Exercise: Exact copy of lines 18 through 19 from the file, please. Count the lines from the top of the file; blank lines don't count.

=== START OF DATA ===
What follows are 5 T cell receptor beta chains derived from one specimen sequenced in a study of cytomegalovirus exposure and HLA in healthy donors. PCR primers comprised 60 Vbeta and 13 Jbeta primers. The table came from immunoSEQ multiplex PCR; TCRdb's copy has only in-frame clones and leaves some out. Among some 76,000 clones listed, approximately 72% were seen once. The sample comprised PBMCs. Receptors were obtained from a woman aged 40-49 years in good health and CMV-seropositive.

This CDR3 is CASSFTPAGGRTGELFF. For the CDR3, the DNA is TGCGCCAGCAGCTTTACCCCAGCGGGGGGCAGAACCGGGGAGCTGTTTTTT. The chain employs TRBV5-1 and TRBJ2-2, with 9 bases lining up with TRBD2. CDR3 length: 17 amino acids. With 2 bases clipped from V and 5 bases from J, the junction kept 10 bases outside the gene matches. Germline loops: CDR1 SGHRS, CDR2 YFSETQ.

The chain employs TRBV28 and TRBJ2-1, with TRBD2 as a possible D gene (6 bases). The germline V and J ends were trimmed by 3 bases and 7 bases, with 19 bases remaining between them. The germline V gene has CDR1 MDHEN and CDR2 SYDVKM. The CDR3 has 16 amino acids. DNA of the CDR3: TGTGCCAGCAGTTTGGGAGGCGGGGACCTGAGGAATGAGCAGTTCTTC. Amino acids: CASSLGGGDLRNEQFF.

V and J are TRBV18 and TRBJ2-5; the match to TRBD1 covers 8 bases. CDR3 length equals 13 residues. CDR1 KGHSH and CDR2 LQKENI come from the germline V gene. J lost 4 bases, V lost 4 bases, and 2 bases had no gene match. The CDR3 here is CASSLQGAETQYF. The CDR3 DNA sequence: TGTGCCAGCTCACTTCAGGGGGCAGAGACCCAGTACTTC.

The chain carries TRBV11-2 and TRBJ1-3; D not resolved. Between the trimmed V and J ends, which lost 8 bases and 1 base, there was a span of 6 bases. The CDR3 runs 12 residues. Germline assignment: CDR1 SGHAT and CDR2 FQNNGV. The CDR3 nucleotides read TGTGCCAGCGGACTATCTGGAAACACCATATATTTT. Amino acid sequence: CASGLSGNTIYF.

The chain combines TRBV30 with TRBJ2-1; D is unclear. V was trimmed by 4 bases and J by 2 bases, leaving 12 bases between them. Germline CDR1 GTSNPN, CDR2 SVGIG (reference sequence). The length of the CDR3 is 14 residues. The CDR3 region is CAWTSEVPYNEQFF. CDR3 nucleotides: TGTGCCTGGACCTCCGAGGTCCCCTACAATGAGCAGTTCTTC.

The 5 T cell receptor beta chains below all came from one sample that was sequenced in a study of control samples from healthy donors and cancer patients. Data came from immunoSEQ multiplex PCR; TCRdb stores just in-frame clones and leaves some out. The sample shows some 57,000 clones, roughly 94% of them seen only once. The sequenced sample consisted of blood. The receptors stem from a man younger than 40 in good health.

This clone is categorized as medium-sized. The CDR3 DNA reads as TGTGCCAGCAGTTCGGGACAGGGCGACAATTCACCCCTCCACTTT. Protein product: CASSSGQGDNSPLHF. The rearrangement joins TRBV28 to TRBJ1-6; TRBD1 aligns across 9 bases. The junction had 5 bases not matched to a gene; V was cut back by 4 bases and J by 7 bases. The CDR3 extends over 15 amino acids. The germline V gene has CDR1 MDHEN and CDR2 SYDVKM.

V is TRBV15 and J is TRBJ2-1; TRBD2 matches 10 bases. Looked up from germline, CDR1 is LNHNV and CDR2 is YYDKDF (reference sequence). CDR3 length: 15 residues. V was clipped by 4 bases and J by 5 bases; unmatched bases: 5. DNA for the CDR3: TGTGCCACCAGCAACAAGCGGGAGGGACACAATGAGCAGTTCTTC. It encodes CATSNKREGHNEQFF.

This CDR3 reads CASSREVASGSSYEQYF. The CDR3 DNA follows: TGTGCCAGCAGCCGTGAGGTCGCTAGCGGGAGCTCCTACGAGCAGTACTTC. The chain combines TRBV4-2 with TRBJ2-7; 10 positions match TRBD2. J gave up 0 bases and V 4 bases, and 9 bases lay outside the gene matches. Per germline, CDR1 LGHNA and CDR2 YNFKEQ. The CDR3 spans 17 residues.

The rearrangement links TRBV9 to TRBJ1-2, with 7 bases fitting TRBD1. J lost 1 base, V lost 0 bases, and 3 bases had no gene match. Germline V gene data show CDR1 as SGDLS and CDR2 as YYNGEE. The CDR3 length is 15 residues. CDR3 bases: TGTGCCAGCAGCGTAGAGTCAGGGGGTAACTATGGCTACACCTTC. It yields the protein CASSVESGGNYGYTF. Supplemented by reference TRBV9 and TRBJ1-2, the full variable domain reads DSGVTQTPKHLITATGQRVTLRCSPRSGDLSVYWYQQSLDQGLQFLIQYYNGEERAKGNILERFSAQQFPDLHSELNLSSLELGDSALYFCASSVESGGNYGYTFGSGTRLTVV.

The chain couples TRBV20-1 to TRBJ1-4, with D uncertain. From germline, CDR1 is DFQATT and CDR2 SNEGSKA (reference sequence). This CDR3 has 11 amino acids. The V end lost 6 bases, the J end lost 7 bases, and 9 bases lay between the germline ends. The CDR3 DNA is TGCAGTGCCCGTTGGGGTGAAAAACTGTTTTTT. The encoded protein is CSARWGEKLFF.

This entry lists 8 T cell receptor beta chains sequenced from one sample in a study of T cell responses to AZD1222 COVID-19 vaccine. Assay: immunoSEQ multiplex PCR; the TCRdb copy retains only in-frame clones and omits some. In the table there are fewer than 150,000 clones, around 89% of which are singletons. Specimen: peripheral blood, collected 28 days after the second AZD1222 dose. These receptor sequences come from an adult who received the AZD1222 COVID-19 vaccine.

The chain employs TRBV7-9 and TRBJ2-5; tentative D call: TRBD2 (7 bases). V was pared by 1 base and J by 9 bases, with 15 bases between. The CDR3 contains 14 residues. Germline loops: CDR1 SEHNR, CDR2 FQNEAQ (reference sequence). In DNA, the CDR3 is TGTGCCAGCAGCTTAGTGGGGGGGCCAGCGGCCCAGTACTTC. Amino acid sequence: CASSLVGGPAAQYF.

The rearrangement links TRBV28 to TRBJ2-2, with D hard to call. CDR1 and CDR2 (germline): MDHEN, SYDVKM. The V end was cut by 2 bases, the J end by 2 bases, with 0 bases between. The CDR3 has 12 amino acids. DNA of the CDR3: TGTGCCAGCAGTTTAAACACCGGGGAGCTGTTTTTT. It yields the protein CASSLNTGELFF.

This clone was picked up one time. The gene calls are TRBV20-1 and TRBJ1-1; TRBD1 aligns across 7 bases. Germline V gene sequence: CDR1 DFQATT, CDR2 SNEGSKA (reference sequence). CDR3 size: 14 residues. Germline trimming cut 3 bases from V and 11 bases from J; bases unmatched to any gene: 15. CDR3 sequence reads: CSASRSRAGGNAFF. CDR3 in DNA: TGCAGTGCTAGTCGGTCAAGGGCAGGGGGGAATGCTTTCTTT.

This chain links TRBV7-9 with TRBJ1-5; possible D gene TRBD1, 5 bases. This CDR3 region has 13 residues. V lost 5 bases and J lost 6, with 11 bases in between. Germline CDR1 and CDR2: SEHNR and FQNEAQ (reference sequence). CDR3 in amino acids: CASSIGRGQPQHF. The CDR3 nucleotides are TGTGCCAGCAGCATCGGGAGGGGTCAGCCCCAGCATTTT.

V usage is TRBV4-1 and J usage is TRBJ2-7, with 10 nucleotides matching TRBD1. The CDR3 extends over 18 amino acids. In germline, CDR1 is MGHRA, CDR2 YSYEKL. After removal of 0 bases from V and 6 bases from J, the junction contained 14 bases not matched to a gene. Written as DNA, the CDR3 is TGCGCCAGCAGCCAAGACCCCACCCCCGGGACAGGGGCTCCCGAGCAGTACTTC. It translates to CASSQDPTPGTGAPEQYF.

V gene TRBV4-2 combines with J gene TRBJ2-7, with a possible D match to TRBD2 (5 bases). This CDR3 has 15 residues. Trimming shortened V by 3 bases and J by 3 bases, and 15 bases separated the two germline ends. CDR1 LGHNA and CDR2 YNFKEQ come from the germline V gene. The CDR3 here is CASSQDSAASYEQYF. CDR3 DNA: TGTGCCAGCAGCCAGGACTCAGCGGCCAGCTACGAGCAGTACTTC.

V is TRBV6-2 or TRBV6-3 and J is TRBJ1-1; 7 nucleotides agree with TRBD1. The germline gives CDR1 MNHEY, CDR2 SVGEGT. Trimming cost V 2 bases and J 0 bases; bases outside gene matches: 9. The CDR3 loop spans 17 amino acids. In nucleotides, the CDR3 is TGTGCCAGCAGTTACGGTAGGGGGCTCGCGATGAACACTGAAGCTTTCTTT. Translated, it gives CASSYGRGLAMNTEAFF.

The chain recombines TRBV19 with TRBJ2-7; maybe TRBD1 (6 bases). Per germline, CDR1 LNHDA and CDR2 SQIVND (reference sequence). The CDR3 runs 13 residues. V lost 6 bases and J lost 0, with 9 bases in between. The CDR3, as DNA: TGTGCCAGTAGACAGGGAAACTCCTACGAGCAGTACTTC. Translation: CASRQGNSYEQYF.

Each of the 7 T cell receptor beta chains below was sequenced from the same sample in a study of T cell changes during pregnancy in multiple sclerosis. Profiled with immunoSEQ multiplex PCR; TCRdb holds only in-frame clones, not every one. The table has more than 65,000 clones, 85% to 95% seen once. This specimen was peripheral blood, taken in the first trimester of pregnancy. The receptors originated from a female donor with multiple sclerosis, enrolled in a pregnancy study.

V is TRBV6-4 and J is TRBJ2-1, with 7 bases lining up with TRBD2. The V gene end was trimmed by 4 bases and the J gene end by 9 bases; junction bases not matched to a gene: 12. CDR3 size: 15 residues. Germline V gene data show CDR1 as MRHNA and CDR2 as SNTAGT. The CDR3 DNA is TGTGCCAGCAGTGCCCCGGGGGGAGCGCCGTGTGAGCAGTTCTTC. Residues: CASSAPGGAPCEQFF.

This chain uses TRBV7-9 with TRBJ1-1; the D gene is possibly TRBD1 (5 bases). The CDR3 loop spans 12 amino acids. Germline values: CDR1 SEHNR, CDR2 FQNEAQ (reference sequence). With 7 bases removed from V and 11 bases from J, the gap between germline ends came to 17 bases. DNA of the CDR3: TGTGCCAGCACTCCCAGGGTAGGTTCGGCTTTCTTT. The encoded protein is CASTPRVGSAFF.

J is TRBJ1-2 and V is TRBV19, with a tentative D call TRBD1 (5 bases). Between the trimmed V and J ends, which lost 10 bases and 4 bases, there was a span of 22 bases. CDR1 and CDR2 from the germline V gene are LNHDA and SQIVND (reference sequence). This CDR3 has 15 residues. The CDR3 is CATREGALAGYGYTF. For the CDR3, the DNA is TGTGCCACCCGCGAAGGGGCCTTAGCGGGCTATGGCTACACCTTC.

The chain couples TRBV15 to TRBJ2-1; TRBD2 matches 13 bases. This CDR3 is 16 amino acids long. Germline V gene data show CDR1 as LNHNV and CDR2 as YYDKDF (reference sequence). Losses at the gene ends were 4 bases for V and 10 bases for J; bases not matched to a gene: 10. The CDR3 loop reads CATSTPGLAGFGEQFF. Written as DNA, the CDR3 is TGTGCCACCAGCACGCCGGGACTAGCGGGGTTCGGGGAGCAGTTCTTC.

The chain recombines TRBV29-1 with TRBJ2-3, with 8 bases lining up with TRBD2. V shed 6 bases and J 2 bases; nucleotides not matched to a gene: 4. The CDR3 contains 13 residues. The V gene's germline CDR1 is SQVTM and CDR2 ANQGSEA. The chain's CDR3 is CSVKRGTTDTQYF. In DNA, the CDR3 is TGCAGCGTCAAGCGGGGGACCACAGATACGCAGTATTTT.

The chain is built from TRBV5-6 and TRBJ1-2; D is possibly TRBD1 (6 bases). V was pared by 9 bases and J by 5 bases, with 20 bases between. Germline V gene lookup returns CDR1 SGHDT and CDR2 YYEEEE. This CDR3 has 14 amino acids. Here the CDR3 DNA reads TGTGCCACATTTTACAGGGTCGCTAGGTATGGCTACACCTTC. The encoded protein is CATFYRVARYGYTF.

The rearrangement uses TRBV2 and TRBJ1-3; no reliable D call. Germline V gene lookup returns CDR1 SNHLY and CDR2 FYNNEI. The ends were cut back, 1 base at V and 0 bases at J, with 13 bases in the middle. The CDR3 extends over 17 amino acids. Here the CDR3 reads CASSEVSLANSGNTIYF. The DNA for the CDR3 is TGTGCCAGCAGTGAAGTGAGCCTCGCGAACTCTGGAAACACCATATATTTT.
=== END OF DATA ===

V usage is TRBV4-1 and J usage is TRBJ2-7, with 10 nucleotides matching TRBD1. The CDR3 extends over 18 amino acids. In germline, CDR1 is MGHRA, CDR2 YSYEKL. After removal of 0 bases from V and 6 bases from J, the junction contained 14 bases not matched to a gene. Written as DNA, the CDR3 is TGCGCCAGCAGCCAAGACCCCACCCCCGGGACAGGGGCTCCCGAGCAGTACTTC. It translates to CASSQDPTPGTGAPEQYF.

V gene TRBV4-2 combines with J gene TRBJ2-7, with a possible D match to TRBD2 (5 bases). This CDR3 has 15 residues. Trimming shortened V by 3 bases and J by 3 bases, and 15 bases separated the two germline ends. CDR1 LGHNA and CDR2 YNFKEQ come from the germline V gene. The CDR3 here is CASSQDSAASYEQYF. CDR3 DNA: TGTGCCAGCAGCCAGGACTCAGCGGCCAGCTACGAGCAGTACTTC.